“The weather predictions this year call for a mild winter, but we always prepare for a harsh winter,” added Wilson. “The winter snow season historically makes or breaks a road commission budget. A lighter winter will definitely help the road commission plan for maintenance activities after the winter is over.”

RCOC Board Member Gregory Jamian noted that the RCOC team is constantly looking for best practices when it comes to maintaining roads during the winter months. “Equipping many of our trucks with wing plows improves the efficiency allowing the snowplow driver to clear a lane of road while moving snow off the shoulder at the same time.”

Despite the addition of the part-time, temporary employees and retirees, Fowkes pointed out that motorists must be vigilant when driving during or immediately after winter storms. “Drive for conditions, it makes a safer environment for everyone on the road.” He also reminded motorists to not crowd the plow and give them room to groom.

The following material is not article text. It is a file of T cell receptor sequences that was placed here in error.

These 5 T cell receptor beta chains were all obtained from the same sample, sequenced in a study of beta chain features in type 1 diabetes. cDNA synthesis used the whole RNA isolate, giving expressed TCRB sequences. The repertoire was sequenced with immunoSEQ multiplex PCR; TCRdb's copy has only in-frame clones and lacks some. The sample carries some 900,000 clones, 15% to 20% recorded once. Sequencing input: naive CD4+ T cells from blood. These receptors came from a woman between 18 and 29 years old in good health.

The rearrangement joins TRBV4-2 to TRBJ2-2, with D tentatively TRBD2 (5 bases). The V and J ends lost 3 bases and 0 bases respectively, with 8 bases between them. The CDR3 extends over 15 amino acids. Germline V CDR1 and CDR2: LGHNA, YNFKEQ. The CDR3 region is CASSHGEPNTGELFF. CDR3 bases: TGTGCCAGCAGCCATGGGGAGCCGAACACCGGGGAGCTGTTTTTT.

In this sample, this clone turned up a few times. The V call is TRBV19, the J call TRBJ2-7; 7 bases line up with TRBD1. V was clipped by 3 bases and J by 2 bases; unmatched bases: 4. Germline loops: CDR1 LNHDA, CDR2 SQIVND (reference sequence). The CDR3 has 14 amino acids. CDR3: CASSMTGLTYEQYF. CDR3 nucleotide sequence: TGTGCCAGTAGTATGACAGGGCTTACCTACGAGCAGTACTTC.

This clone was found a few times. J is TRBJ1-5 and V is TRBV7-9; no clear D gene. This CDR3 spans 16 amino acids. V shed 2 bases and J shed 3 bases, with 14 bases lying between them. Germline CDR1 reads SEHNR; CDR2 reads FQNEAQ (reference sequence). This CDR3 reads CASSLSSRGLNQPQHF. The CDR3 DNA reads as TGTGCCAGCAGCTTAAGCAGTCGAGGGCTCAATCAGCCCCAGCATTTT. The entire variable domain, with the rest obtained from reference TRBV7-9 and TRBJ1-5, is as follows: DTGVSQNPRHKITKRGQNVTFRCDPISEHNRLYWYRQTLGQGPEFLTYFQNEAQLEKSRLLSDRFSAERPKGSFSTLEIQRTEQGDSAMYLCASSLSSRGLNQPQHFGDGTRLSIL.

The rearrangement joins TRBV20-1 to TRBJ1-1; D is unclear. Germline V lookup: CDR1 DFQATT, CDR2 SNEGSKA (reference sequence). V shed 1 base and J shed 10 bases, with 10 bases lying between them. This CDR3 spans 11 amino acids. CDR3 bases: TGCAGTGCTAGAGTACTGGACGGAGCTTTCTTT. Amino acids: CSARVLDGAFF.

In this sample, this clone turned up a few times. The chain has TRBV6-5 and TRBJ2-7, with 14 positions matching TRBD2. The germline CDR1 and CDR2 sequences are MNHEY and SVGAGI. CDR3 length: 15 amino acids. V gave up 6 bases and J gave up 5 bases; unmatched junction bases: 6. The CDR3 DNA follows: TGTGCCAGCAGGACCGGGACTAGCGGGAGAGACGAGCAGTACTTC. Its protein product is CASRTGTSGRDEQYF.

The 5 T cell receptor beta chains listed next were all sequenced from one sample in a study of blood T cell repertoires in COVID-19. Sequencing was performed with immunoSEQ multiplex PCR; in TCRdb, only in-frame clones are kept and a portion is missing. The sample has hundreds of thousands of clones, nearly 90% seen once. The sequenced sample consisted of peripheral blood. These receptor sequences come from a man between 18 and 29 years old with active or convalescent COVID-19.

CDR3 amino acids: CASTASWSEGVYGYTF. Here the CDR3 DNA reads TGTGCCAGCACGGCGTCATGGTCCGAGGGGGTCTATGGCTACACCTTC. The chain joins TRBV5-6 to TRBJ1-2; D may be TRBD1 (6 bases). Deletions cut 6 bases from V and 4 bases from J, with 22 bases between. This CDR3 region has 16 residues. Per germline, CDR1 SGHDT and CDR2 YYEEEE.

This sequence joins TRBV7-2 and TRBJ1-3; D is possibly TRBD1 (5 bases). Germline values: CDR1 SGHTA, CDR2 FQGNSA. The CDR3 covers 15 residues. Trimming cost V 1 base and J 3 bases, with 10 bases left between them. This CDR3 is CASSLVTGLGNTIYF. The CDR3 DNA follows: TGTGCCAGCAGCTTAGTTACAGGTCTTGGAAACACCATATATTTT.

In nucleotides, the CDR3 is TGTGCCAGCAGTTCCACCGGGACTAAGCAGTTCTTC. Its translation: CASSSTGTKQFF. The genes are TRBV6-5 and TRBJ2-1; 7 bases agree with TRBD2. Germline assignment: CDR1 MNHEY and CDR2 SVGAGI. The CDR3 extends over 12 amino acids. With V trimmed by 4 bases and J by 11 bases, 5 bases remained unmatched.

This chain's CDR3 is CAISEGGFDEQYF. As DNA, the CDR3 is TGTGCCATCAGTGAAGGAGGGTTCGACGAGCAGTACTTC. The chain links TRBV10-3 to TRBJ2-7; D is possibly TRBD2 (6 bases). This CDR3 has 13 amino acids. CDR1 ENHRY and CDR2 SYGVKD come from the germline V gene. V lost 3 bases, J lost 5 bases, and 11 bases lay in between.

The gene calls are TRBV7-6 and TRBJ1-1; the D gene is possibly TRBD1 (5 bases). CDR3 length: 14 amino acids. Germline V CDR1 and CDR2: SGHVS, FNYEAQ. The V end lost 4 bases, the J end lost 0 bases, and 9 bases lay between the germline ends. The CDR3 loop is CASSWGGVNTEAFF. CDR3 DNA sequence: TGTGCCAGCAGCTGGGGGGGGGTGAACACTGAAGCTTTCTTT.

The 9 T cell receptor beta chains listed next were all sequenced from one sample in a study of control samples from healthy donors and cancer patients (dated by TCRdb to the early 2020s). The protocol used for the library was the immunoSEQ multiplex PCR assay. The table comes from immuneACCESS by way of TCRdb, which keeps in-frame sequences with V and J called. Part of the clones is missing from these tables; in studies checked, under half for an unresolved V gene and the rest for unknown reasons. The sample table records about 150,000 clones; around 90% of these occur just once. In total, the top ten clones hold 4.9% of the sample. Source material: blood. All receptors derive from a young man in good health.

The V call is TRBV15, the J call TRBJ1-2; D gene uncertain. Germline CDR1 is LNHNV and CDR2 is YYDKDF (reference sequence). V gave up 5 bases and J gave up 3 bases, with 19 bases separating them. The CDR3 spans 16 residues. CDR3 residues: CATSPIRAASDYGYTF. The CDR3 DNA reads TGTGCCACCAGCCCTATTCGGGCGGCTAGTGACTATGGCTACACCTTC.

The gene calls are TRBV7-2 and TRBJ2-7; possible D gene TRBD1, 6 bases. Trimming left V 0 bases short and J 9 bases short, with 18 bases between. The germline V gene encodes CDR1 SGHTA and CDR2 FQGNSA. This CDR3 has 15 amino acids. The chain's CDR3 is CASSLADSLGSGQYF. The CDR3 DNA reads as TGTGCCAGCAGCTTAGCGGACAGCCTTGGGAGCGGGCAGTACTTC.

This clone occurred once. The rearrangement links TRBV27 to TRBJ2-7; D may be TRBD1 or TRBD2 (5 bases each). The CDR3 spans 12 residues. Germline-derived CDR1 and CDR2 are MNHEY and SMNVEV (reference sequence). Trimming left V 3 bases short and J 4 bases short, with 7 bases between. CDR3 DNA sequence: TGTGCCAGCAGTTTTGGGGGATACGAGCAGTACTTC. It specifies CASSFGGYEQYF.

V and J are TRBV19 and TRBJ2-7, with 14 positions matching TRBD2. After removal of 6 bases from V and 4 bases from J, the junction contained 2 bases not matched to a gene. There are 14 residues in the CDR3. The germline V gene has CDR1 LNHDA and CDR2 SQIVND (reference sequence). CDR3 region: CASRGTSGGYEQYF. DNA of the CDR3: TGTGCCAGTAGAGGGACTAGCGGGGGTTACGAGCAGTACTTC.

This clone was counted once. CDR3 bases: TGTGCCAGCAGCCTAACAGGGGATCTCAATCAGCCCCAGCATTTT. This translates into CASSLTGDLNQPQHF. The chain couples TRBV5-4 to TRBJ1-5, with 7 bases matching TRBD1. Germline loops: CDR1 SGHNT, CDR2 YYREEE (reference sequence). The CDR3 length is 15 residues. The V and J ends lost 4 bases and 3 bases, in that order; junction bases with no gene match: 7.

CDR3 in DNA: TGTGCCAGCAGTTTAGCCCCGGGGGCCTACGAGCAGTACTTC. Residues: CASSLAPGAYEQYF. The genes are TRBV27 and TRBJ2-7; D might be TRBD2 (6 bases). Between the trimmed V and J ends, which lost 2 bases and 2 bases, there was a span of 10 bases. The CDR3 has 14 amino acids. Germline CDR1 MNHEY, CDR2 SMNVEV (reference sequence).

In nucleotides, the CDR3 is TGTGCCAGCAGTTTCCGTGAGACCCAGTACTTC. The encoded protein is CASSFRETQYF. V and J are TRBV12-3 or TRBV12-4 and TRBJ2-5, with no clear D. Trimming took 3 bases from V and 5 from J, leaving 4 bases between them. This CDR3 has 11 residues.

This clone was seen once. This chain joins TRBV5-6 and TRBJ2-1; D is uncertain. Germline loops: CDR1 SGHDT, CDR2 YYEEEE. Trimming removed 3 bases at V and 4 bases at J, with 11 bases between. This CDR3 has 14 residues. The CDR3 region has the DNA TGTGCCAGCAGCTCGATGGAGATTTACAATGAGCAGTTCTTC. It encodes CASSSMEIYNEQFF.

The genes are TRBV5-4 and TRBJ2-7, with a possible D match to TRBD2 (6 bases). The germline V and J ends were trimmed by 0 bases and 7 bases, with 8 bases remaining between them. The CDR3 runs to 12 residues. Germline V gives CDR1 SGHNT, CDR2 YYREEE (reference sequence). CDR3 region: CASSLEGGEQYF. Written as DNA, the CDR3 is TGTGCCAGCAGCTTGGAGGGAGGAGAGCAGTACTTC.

Finally, citizens are reminded to check the stability of mailboxes located along roadsides. “If your mailbox shakes just touching it, chances are it will not withstand standard snow-removal operations,” said Dennis Kolar, RCOC Managing Director. “Taking time to tighten screws and securing or replacing mail receptacles now will help prevent future mishaps,” added Kolar.

RCOC Winter Maintenance Fact Sheet 2014-2015

Below are some facts and figures related to winter road maintenance in Oakland County.

  • Salt trucks and snowplows typically travel more slowly than other traffic. RCOC urges drivers to use caution around the orange trucks and allow them enough room to safely do their jobs: “Don’t crowd the plow.”
  • RCOC uses an average of 64,000 tons of salt per winter.